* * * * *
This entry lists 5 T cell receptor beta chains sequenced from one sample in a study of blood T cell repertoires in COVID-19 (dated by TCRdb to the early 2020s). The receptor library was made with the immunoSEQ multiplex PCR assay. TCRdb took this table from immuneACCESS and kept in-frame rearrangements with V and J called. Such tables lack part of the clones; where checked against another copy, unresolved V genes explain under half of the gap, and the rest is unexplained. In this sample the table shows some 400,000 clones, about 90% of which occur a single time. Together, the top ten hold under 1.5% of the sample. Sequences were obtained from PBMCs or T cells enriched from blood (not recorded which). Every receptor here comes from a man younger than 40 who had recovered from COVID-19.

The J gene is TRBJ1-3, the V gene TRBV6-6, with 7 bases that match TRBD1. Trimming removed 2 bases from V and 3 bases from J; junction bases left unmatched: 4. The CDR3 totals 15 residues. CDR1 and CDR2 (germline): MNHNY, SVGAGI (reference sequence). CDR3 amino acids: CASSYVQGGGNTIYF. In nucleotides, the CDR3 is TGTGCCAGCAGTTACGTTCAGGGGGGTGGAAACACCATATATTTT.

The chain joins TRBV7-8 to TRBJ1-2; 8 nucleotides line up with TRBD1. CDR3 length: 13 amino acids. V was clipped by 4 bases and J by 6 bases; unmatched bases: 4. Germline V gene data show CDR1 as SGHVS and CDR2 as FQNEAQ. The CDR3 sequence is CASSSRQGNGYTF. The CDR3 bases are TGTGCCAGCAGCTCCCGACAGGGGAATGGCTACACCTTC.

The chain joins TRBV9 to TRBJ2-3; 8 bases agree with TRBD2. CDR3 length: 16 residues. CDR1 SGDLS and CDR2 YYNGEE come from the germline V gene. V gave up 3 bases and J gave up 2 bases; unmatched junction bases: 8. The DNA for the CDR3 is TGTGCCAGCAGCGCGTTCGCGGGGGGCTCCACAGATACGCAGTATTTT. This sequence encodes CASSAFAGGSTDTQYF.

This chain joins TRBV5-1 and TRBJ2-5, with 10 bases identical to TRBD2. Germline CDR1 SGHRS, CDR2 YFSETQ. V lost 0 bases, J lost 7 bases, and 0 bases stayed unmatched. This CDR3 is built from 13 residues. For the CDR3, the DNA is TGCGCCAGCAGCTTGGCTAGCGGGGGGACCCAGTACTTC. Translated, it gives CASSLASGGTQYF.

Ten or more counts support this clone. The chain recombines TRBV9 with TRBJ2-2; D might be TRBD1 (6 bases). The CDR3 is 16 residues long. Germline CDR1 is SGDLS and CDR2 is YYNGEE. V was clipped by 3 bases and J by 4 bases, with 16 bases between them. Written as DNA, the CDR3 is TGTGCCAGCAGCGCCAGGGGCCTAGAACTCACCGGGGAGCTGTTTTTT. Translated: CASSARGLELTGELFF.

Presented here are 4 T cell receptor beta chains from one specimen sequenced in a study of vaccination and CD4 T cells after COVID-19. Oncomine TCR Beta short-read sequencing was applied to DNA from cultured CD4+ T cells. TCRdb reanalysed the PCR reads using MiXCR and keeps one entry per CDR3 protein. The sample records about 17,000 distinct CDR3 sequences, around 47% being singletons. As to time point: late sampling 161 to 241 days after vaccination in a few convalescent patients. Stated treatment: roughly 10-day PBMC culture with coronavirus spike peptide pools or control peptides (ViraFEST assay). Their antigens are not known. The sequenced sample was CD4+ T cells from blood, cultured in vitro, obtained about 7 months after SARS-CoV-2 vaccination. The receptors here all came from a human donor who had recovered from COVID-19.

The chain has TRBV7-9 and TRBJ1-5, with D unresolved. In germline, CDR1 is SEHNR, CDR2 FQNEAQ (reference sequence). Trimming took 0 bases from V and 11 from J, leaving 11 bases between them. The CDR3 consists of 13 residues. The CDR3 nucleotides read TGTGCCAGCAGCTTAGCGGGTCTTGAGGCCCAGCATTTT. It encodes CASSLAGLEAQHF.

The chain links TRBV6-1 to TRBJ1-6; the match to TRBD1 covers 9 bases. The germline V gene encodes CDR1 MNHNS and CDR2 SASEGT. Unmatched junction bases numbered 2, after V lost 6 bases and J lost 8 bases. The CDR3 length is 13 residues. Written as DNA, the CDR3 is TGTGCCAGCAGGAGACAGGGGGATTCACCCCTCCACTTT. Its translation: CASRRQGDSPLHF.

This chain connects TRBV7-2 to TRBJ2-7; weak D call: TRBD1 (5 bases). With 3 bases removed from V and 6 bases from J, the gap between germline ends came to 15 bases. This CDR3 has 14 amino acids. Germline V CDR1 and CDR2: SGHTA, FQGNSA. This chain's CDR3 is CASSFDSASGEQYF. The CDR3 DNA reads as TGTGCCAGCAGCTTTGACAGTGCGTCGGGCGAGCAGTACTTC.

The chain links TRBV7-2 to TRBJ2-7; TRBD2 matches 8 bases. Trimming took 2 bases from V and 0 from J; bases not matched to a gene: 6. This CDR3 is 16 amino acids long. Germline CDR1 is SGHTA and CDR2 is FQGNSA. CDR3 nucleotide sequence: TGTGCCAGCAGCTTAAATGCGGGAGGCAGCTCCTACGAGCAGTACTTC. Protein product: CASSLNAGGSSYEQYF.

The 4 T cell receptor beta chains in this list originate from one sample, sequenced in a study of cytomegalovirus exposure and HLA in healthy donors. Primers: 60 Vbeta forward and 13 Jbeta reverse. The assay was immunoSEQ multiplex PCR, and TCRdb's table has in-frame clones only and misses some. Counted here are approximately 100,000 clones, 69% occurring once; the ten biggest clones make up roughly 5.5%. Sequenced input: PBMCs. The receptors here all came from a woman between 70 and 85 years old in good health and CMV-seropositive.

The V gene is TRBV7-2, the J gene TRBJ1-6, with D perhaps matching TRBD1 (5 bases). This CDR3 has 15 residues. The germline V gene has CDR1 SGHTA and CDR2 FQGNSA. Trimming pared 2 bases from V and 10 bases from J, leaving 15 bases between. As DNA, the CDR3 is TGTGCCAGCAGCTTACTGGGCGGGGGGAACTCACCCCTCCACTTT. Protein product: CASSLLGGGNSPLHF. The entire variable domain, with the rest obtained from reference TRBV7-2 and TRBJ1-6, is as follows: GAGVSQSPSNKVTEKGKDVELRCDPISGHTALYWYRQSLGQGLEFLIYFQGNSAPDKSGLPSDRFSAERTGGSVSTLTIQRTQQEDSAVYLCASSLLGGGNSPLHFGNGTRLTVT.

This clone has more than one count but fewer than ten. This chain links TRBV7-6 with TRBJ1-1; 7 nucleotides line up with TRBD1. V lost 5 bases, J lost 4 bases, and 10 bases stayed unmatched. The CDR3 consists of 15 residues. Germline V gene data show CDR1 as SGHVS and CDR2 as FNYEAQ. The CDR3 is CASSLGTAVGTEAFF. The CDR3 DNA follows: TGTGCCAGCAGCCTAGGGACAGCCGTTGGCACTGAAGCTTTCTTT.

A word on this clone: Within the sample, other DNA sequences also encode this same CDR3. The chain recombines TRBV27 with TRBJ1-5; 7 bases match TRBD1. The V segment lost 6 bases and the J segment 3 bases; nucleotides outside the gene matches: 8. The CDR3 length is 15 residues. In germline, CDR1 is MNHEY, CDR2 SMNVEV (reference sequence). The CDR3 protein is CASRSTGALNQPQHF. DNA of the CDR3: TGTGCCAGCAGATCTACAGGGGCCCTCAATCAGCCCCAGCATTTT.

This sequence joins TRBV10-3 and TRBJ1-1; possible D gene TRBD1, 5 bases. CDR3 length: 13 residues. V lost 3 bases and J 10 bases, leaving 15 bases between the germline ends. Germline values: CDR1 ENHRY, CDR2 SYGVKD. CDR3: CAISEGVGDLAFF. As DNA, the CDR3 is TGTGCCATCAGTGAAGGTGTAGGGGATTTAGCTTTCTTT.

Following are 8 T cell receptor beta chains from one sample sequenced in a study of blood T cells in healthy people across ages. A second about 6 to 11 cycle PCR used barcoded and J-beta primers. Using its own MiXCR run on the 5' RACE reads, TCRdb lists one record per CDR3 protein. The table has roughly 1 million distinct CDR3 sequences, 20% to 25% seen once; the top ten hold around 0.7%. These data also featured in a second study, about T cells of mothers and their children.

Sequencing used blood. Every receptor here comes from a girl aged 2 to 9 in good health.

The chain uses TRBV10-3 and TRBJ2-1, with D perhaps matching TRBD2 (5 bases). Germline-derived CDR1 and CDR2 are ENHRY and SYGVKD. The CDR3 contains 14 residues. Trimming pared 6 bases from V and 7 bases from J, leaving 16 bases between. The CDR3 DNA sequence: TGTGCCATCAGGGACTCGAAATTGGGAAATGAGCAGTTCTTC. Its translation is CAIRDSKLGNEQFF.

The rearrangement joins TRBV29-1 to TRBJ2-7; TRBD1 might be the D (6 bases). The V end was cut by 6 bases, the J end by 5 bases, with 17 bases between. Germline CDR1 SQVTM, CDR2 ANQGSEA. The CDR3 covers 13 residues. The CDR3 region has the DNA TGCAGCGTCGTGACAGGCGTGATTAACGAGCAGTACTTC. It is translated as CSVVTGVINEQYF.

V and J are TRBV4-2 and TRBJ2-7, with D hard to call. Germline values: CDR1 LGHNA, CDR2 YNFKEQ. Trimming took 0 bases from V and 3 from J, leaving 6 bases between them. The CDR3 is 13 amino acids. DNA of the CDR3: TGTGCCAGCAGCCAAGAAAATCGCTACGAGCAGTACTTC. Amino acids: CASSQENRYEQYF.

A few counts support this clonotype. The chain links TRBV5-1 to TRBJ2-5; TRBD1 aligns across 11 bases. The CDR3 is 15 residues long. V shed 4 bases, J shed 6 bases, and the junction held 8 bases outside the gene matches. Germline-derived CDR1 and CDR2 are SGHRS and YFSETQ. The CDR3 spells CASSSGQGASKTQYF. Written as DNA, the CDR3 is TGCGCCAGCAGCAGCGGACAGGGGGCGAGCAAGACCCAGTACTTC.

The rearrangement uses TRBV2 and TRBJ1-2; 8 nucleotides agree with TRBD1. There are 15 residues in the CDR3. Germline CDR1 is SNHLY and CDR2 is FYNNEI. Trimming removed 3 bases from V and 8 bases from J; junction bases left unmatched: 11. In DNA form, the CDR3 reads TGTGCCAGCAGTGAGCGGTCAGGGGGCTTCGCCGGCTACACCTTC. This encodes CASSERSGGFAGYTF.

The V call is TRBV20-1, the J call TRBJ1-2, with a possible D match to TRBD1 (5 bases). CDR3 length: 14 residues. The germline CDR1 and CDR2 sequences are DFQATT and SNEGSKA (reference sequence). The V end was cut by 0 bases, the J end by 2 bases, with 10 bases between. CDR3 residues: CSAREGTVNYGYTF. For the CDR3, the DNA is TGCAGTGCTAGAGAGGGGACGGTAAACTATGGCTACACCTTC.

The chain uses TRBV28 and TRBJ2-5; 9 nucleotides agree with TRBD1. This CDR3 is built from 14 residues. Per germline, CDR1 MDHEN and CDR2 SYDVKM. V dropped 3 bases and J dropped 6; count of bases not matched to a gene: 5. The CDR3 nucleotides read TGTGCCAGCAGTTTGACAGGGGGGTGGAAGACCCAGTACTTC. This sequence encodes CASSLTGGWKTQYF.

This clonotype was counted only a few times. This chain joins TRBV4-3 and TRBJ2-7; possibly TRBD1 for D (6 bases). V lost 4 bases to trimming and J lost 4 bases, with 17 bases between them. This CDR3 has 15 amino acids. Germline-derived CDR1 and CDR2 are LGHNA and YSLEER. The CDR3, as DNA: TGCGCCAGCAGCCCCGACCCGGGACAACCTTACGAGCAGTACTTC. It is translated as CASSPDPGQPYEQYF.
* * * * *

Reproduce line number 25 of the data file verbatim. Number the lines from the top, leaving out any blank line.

The chain uses TRBV28 and TRBJ2-5; 9 nucleotides agree with TRBD1. This CDR3 is built from 14 residues. Per germline, CDR1 MDHEN and CDR2 SYDVKM. V dropped 3 bases and J dropped 6; count of bases not matched to a gene: 5. The CDR3 nucleotides read TGTGCCAGCAGTTTGACAGGGGGGTGGAAGACCCAGTACTTC. This sequence encodes CASSLTGGWKTQYF.